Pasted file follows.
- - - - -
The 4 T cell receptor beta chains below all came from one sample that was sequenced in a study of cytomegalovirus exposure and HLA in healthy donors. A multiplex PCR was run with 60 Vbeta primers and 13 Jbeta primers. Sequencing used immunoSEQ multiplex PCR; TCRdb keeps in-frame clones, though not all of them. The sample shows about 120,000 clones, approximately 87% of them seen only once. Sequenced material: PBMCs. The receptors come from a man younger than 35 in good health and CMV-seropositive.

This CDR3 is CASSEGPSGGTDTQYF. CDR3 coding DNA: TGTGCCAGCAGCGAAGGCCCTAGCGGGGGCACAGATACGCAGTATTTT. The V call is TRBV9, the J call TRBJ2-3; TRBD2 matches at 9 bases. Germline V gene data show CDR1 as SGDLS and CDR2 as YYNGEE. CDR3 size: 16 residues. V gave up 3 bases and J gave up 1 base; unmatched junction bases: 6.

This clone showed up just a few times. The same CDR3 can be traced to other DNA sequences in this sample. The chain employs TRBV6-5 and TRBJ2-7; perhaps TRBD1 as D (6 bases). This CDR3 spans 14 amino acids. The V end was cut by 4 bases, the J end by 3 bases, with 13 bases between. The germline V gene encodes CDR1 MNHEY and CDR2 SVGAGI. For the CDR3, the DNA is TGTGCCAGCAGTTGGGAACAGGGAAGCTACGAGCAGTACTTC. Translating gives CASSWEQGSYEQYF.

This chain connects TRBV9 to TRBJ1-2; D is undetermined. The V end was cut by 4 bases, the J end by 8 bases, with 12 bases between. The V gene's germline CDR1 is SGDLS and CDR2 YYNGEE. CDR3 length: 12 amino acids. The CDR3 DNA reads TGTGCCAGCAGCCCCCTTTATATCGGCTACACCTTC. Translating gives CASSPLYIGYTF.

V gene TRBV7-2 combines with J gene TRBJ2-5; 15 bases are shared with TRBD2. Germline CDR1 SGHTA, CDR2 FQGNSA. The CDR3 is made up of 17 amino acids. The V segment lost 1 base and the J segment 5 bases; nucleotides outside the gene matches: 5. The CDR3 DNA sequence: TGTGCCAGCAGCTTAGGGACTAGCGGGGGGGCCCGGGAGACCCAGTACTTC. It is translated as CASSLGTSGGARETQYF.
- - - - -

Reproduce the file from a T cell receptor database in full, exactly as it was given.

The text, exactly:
The 4 T cell receptor beta chains below all came from one sample that was sequenced in a study of cytomegalovirus exposure and HLA in healthy donors. A multiplex PCR was run with 60 Vbeta primers and 13 Jbeta primers. Sequencing used immunoSEQ multiplex PCR; TCRdb keeps in-frame clones, though not all of them. The sample shows about 120,000 clones, approximately 87% of them seen only once. Sequenced material: PBMCs. The receptors come from a man younger than 35 in good health and CMV-seropositive.

This CDR3 is CASSEGPSGGTDTQYF. CDR3 coding DNA: TGTGCCAGCAGCGAAGGCCCTAGCGGGGGCACAGATACGCAGTATTTT. The V call is TRBV9, the J call TRBJ2-3; TRBD2 matches at 9 bases. Germline V gene data show CDR1 as SGDLS and CDR2 as YYNGEE. CDR3 size: 16 residues. V gave up 3 bases and J gave up 1 base; unmatched junction bases: 6.

This clone showed up just a few times. The same CDR3 can be traced to other DNA sequences in this sample. The chain employs TRBV6-5 and TRBJ2-7; perhaps TRBD1 as D (6 bases). This CDR3 spans 14 amino acids. The V end was cut by 4 bases, the J end by 3 bases, with 13 bases between. The germline V gene encodes CDR1 MNHEY and CDR2 SVGAGI. For the CDR3, the DNA is TGTGCCAGCAGTTGGGAACAGGGAAGCTACGAGCAGTACTTC. Translating gives CASSWEQGSYEQYF.

This chain connects TRBV9 to TRBJ1-2; D is undetermined. The V end was cut by 4 bases, the J end by 8 bases, with 12 bases between. The V gene's germline CDR1 is SGDLS and CDR2 YYNGEE. CDR3 length: 12 amino acids. The CDR3 DNA reads TGTGCCAGCAGCCCCCTTTATATCGGCTACACCTTC. Translating gives CASSPLYIGYTF.

V gene TRBV7-2 combines with J gene TRBJ2-5; 15 bases are shared with TRBD2. Germline CDR1 SGHTA, CDR2 FQGNSA. The CDR3 is made up of 17 amino acids. The V segment lost 1 base and the J segment 5 bases; nucleotides outside the gene matches: 5. The CDR3 DNA sequence: TGTGCCAGCAGCTTAGGGACTAGCGGGGGGGCCCGGGAGACCCAGTACTTC. It is translated as CASSLGTSGGARETQYF.